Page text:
Tuesday, 30 September 2014
Last updated 1 hour ago
Oct 11 2007 | 11:32am ET
Alternative investments giant Cerberus Capital Management has weathered its auto-industry trial-by-fire, and emerged with a landmark deal that seeks to make American carmakers more competitive.
Chrysler, which Cerberus bought in August for $7.4 billion, was hit by a six-and-a-half-hour strike yesterday, affecting 34,000 workers at 18 of the company’s 25 U.S. manufacturing plants. But by the end of the workday, Chrysler had struck a deal with the United Auto Workers union representing the striking employees.
The deal is in line with the one struck by General Motors and the UAW three weeks ago after a two-day work stoppage. Under the agreement, which still must be ratified by rank-and-file members, the union will assume retiree health care costs, while Chrysler agreed not to close two U.S. divisions and to pay concessions.
The strike began at 11 a.m., after Chrysler reportedly made an unacceptable offer—reflecting the tough stance of Cerberus and its handpicked CEO, Robert Nardelli—causing the union to walk out of negotiations. A new offer five hours later included the promise to save Mopar and Chrysler Transport, and the agreement was announced at 5:30 p.m. Chrysler workers went back to work today.
“This agreement was made possible because UAW workers made it clear to Chrysler that we needed an agreement that rewards contributions they have made to the success of this company,” UAW President Ron Gettelfinger said in a statement. For his part, Chrysler President Tom LaSorda said the deal “balances the needs of our employees and company by providing a framework to improve our long-term manufacturing competitiveness.”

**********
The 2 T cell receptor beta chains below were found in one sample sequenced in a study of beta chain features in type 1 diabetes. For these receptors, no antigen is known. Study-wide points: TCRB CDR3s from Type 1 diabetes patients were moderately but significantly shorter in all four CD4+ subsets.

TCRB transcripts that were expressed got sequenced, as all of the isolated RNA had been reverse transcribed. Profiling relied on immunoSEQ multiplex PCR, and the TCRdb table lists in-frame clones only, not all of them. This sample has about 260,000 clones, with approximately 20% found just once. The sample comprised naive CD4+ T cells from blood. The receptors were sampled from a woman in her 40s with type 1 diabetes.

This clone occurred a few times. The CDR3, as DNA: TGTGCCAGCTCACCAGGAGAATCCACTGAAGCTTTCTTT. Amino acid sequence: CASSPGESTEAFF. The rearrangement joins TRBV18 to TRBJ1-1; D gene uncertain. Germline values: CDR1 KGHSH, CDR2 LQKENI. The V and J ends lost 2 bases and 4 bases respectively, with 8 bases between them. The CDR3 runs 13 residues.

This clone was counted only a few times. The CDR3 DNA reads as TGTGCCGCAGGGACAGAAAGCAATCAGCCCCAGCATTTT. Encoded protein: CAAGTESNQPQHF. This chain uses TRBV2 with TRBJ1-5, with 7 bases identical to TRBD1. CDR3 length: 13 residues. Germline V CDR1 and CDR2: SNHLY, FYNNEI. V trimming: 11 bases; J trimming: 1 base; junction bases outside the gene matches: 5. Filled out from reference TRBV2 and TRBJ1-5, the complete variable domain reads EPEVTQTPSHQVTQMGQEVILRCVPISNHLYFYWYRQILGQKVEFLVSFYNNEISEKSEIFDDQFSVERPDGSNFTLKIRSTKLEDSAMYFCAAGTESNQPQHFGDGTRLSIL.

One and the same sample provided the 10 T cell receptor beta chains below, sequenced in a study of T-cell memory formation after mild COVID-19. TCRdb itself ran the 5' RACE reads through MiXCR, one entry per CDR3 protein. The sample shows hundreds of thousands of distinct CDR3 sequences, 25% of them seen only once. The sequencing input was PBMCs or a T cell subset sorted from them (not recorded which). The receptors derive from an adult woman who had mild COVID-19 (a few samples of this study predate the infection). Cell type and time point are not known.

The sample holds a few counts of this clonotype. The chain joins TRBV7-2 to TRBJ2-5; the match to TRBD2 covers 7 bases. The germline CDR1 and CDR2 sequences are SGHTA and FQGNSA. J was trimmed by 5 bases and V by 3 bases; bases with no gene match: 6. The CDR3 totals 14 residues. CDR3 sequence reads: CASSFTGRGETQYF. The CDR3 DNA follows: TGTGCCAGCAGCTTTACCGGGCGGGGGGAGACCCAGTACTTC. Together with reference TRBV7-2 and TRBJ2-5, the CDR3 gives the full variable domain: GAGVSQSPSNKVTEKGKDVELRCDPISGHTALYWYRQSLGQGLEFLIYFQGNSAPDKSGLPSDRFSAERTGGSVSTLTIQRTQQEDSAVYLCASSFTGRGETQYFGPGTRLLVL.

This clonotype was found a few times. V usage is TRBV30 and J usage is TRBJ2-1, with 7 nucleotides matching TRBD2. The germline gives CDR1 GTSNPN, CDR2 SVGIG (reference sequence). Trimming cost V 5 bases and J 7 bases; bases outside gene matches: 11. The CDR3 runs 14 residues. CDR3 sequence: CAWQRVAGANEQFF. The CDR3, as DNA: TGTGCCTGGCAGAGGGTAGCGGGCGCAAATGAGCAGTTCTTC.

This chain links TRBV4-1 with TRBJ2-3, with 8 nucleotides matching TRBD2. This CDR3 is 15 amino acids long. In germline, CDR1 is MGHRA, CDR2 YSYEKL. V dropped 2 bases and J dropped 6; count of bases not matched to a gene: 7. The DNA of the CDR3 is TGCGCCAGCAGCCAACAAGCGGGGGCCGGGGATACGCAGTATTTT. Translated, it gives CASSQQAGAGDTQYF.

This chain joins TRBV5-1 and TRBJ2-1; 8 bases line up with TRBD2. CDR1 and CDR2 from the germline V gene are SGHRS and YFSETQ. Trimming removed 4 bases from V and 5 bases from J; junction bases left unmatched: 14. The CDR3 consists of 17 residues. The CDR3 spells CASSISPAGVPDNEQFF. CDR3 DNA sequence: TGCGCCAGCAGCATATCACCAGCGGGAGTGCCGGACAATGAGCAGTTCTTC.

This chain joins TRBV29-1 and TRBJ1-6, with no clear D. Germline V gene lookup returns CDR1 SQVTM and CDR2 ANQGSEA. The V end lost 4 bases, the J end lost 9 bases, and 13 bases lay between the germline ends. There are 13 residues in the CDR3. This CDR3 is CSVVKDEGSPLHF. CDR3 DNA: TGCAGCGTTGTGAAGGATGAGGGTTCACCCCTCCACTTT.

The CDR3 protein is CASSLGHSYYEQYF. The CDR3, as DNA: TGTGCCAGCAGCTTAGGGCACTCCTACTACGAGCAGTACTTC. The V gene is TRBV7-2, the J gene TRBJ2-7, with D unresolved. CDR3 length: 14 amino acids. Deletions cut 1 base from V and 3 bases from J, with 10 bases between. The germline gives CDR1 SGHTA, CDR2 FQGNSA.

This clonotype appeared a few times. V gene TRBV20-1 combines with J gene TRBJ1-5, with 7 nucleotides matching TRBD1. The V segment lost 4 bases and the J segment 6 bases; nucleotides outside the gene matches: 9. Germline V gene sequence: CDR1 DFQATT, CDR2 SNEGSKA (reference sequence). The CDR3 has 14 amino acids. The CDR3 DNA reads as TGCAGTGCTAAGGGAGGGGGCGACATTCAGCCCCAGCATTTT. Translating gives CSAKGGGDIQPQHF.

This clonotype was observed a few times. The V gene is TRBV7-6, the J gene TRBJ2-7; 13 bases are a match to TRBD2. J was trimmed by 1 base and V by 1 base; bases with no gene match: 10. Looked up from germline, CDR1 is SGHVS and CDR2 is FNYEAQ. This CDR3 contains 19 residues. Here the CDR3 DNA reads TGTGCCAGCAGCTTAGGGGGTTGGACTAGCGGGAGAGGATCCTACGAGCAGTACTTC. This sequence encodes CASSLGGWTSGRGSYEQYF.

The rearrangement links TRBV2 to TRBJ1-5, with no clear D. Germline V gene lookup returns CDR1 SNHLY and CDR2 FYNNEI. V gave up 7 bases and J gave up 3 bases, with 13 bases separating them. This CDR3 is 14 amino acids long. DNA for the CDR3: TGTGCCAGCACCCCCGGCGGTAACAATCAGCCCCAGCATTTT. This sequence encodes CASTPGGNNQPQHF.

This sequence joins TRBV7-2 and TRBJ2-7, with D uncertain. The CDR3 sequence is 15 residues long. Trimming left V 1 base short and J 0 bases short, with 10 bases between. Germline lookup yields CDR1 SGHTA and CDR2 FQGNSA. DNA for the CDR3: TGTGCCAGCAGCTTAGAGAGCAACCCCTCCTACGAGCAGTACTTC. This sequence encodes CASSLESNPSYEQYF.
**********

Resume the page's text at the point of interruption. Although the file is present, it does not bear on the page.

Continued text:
Sep 22 2014 | 4:15pm ET
"I tell people that everybody likes good news and so if you have good performance that’s wonderful,” explains Mike McKitish of Peddie School's endowment, “but it’s the people that want to talk about the bad news or where they drifted and how they came back and how they stayed to their discipline…” that he wants to hear from. Read more…
Aug 25 2014 | 11:21am ET
As many of you know, FINalternatives was recently acquired by the owners of Futures magazine, a firm called The Alpha Pages LLC. Today marks the soft-launch of a new sister site for both publications. As its name suggests, The Alpha Pages will cover all types of alternative investments, going far beyond the more well-known ones such as hedge funds and private equity. Read more…
The trading world is inundated with strategies and techniques. Here’s one way traders can get a handle on information overload.